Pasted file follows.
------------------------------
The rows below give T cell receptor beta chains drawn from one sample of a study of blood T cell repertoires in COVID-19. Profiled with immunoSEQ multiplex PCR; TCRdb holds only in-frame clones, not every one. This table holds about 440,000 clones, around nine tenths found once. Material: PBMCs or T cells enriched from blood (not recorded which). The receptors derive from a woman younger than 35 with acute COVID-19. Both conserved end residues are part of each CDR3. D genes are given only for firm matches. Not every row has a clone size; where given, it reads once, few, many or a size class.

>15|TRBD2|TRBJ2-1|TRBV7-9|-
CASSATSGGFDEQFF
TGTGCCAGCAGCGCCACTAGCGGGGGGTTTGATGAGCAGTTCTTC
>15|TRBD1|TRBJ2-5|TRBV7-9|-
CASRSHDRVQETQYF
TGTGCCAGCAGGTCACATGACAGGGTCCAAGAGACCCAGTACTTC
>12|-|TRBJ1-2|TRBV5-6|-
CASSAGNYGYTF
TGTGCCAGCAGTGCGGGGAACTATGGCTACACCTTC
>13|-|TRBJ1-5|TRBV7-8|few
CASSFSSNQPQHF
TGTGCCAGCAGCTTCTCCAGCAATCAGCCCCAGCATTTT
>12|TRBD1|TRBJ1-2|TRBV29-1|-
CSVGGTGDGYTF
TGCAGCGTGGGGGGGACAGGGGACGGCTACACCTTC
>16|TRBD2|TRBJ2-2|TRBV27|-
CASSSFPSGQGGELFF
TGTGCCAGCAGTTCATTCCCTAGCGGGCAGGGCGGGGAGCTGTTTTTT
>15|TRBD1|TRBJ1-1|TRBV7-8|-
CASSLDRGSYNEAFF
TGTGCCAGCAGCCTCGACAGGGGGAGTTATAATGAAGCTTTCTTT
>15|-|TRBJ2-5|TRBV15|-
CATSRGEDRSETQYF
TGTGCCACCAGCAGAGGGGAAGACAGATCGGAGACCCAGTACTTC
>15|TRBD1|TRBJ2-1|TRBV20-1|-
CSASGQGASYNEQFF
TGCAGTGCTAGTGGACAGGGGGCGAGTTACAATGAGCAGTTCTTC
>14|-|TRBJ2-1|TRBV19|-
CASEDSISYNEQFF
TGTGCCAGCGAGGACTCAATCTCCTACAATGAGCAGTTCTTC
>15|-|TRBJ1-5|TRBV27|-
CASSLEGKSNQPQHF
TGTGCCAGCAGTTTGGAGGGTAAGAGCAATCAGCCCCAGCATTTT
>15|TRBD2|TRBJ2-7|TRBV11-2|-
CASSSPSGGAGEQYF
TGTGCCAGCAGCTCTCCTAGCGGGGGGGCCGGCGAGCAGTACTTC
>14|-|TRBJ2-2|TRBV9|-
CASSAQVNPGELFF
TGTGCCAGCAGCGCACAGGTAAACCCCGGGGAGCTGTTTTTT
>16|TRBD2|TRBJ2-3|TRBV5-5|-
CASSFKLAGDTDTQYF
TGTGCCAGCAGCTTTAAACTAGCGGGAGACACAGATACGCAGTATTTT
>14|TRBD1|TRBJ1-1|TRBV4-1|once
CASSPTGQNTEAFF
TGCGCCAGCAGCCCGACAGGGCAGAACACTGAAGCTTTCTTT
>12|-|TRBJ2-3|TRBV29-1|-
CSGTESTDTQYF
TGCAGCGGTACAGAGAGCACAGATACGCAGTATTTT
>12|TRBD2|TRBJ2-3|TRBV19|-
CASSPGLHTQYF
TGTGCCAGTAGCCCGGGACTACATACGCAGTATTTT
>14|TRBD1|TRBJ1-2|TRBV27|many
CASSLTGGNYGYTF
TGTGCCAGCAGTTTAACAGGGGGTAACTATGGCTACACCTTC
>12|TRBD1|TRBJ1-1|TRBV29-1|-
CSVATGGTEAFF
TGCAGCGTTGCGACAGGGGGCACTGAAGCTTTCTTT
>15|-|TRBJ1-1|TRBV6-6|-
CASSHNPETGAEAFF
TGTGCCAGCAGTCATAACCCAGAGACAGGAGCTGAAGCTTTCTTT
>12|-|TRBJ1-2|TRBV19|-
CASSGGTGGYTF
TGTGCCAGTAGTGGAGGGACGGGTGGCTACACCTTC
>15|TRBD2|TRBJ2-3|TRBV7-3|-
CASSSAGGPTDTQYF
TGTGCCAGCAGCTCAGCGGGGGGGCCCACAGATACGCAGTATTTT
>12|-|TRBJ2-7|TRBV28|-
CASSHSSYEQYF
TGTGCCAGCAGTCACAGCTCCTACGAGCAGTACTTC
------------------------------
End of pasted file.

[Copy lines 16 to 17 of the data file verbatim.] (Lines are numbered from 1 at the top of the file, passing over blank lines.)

TGCAGCGTGGGGGGGACAGGGGACGGCTACACCTTC
>16|TRBD2|TRBJ2-2|TRBV27|-